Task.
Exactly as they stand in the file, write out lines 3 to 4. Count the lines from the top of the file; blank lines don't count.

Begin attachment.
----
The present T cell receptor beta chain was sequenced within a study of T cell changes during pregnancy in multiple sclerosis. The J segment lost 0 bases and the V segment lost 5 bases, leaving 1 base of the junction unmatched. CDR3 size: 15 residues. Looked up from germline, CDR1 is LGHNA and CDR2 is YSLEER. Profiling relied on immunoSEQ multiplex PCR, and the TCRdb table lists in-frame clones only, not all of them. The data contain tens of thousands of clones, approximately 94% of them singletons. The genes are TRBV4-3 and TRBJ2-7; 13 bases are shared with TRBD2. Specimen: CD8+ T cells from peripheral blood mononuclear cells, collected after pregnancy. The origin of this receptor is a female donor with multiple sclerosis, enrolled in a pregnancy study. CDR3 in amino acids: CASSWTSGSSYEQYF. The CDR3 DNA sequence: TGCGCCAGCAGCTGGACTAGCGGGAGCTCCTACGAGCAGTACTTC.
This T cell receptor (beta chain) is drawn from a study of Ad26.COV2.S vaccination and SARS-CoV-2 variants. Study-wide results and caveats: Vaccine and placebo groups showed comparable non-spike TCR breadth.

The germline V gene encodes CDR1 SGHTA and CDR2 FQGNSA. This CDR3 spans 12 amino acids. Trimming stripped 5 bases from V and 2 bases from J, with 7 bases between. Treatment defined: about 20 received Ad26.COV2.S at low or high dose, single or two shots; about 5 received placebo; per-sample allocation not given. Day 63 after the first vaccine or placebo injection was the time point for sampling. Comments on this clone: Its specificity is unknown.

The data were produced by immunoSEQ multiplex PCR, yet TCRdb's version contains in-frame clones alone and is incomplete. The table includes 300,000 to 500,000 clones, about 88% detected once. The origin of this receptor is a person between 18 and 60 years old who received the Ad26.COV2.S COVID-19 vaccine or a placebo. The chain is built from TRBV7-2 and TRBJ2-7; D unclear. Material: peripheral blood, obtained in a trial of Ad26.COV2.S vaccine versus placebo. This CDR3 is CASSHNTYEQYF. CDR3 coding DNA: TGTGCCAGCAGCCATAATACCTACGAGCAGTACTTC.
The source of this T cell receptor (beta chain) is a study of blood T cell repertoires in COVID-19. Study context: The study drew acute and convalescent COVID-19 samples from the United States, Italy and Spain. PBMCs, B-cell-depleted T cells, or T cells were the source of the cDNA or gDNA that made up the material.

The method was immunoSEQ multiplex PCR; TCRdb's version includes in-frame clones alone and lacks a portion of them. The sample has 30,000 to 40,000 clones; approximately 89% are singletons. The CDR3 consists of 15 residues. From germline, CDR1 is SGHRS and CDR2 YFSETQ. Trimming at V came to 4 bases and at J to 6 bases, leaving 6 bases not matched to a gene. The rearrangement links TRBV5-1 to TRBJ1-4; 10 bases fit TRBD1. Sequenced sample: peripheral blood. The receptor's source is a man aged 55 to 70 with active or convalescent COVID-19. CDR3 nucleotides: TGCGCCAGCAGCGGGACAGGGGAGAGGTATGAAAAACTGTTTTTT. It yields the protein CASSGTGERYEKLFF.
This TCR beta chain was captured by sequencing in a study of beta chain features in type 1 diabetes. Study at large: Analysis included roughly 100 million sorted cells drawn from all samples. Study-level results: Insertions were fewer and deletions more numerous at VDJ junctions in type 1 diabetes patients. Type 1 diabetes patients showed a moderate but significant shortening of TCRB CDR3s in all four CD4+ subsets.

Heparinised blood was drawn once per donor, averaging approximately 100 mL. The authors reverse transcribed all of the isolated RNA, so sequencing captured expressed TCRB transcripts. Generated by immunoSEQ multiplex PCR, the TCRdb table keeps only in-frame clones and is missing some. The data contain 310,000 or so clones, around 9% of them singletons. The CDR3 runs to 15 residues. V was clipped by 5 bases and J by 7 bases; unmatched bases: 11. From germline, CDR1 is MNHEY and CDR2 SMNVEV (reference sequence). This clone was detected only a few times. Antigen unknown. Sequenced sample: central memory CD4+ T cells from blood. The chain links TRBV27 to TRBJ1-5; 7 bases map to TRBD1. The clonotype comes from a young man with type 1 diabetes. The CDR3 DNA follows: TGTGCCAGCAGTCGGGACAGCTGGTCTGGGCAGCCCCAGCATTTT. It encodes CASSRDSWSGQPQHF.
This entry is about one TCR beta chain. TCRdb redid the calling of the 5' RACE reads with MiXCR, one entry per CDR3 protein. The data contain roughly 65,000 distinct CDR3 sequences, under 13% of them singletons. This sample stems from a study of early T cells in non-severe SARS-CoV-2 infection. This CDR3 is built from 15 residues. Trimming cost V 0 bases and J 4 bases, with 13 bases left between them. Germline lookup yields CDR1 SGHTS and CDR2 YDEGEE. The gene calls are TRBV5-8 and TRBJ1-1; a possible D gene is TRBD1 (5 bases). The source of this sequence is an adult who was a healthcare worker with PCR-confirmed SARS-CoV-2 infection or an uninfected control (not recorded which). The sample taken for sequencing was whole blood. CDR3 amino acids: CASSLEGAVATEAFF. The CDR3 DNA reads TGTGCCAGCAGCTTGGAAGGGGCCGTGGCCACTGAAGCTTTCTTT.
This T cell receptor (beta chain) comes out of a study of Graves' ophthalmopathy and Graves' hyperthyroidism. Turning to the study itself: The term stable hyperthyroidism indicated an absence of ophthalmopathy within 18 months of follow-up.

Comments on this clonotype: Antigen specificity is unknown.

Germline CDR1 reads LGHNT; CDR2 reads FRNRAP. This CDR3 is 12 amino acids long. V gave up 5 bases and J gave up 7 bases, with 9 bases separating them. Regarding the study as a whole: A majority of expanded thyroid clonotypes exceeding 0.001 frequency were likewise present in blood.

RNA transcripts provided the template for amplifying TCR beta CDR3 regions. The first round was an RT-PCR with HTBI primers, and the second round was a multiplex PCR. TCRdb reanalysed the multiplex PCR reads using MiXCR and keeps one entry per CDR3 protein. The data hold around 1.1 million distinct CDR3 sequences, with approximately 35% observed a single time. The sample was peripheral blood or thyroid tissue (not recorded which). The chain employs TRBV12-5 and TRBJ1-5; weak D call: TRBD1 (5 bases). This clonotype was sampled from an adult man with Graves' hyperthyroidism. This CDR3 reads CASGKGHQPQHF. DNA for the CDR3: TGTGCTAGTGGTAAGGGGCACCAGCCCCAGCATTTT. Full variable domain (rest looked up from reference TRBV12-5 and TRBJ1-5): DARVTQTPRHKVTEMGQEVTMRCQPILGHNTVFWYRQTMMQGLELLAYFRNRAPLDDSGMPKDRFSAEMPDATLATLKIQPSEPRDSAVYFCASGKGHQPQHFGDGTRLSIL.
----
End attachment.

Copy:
The germline V gene encodes CDR1 SGHTA and CDR2 FQGNSA. This CDR3 spans 12 amino acids. Trimming stripped 5 bases from V and 2 bases from J, with 7 bases between. Treatment defined: about 20 received Ad26.COV2.S at low or high dose, single or two shots; about 5 received placebo; per-sample allocation not given. Day 63 after the first vaccine or placebo injection was the time point for sampling. Comments on this clone: Its specificity is unknown.

The data were produced by immunoSEQ multiplex PCR, yet TCRdb's version contains in-frame clones alone and is incomplete. The table includes 300,000 to 500,000 clones, about 88% detected once. The origin of this receptor is a person between 18 and 60 years old who received the Ad26.COV2.S COVID-19 vaccine or a placebo. The chain is built from TRBV7-2 and TRBJ2-7; D unclear. Material: peripheral blood, obtained in a trial of Ad26.COV2.S vaccine versus placebo. This CDR3 is CASSHNTYEQYF. CDR3 coding DNA: TGTGCCAGCAGCCATAATACCTACGAGCAGTACTTC.